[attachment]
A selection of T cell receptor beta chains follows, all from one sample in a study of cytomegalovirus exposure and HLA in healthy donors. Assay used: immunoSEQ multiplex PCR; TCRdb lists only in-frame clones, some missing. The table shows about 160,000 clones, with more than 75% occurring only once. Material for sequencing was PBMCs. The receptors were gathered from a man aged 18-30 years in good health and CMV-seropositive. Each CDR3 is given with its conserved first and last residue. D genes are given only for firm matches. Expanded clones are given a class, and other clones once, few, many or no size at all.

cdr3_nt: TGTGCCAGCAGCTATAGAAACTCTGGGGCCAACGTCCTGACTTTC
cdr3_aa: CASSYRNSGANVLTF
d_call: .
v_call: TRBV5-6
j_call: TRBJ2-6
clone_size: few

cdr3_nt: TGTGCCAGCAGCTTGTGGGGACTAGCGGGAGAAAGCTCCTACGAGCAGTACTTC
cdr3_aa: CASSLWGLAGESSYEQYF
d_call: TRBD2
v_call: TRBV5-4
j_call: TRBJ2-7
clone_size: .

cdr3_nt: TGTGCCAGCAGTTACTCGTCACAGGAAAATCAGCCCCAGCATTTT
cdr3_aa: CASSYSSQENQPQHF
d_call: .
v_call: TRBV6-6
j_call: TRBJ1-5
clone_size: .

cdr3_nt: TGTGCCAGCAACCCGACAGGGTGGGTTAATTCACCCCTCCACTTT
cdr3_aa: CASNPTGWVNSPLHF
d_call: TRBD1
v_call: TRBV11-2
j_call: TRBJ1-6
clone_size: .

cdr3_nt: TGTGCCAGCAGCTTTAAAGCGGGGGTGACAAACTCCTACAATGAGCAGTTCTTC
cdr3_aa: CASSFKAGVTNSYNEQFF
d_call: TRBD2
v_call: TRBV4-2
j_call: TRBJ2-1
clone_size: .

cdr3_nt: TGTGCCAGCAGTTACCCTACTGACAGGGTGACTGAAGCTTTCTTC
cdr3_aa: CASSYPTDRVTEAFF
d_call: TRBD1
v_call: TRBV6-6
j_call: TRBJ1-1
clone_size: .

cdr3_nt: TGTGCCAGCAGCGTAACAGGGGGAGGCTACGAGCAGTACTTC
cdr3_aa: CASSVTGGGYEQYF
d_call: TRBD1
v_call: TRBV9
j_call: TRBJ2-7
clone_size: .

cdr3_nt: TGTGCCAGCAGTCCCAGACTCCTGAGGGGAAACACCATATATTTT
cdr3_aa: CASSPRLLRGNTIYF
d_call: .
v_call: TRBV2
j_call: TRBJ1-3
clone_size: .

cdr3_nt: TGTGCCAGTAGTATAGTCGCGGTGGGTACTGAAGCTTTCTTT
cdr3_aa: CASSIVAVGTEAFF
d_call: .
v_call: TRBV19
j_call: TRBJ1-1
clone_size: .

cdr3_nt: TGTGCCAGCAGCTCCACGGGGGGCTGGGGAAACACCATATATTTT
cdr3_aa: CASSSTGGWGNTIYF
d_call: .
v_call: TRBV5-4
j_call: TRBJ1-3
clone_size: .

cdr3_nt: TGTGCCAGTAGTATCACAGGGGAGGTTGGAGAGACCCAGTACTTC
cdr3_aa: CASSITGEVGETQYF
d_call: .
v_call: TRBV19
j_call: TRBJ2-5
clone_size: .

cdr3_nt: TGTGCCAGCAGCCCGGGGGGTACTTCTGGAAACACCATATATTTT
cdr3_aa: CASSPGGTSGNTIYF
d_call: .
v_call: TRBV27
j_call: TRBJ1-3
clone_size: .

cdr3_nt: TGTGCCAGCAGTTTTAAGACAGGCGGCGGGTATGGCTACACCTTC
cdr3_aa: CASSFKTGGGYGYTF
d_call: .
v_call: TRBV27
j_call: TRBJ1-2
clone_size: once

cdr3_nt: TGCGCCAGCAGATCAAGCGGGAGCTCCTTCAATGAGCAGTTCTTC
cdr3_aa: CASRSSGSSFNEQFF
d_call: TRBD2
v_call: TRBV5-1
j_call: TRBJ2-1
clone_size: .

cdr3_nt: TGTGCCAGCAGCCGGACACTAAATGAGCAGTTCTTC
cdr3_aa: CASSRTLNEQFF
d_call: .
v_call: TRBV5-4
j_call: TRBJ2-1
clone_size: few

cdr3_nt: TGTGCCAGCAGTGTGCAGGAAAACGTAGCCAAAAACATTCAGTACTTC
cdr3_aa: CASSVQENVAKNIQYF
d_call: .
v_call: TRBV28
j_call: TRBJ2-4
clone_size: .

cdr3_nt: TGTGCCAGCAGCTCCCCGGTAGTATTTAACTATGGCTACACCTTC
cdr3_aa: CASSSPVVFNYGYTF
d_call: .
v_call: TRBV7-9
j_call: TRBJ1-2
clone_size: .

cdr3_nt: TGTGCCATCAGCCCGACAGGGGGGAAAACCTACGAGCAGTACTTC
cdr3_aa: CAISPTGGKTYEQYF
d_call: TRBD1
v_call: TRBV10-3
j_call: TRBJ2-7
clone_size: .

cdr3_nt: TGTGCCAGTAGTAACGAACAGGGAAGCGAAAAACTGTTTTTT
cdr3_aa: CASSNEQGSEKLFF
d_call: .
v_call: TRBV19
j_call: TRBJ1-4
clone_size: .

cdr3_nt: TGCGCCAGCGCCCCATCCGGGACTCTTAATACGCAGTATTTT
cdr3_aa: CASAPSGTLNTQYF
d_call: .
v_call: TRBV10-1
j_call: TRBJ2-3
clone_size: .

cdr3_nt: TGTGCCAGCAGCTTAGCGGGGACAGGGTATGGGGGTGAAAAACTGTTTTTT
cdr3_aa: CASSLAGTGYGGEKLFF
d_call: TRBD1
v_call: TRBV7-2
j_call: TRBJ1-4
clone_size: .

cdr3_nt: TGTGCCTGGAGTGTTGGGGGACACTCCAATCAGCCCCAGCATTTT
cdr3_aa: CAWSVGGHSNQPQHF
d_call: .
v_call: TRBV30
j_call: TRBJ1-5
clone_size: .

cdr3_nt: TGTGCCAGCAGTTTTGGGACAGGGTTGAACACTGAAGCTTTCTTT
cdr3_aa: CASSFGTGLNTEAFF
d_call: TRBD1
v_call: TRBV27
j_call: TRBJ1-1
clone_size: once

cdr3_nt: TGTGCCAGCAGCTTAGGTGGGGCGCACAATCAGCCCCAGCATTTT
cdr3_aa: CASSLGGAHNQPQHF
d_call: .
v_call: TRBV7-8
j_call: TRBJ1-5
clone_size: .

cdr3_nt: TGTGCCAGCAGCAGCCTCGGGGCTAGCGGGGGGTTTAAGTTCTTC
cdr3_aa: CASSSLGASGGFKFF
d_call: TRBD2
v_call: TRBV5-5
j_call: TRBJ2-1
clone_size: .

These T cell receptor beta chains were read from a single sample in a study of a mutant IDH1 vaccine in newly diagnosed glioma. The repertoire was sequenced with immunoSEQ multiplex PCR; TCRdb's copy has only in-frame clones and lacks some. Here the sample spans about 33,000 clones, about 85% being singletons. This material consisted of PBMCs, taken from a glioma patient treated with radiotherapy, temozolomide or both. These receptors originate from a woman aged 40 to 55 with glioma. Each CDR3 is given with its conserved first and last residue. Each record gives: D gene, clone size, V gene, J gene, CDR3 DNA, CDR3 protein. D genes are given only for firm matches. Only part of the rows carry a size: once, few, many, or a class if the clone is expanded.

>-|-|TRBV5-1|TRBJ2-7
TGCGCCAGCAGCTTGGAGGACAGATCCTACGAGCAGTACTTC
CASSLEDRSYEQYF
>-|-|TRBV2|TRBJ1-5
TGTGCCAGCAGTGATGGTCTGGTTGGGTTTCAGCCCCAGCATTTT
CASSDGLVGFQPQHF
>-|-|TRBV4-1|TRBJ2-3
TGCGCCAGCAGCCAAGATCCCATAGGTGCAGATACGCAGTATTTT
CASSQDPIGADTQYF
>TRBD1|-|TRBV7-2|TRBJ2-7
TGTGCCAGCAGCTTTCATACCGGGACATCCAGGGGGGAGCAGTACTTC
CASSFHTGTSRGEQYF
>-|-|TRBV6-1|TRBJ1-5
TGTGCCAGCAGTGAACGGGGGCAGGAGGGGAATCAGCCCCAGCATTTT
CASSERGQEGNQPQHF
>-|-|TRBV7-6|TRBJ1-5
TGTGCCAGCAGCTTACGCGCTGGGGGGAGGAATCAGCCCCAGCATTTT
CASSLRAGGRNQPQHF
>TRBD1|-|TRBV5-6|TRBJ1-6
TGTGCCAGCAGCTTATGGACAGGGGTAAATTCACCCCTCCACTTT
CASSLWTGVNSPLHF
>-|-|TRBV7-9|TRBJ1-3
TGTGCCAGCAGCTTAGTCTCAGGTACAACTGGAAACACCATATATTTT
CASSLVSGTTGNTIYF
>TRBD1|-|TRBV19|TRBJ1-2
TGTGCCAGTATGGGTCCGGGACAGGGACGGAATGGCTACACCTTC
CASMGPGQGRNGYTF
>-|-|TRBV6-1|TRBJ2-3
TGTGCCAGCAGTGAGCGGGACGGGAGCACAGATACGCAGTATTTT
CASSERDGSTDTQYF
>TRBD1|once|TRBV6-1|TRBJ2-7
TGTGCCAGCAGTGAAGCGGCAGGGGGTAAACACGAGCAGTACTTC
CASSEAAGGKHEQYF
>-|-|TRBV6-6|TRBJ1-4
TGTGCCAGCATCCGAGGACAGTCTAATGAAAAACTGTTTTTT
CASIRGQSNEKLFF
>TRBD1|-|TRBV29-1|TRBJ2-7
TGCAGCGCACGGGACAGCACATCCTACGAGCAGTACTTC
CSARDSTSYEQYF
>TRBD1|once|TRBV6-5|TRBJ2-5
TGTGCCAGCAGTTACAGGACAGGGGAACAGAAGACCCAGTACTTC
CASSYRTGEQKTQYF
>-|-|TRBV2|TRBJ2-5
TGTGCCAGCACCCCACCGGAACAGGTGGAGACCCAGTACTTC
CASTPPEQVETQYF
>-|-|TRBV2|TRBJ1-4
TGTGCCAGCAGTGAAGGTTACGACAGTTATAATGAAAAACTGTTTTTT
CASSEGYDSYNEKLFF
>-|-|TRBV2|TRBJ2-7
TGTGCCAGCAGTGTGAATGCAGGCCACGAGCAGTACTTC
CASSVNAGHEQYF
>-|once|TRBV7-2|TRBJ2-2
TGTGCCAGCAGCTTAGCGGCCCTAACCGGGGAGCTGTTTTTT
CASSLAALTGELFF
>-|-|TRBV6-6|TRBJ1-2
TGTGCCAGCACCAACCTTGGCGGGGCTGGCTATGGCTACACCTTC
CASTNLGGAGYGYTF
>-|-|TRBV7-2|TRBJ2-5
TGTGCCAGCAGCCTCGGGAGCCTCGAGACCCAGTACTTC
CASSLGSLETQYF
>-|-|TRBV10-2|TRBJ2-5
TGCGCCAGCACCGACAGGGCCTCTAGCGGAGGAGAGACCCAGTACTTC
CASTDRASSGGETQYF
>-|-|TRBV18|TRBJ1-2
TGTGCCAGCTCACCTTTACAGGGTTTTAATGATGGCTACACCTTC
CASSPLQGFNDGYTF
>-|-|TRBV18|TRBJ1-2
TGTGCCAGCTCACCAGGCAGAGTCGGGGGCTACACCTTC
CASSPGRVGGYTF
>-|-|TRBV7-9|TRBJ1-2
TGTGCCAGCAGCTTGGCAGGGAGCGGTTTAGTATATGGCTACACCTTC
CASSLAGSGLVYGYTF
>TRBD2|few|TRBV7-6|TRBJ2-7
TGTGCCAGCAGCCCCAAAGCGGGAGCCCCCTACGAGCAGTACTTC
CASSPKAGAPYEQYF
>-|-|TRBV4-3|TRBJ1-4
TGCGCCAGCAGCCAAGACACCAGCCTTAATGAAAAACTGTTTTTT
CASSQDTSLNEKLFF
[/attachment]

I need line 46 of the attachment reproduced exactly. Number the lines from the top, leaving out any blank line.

d_call: .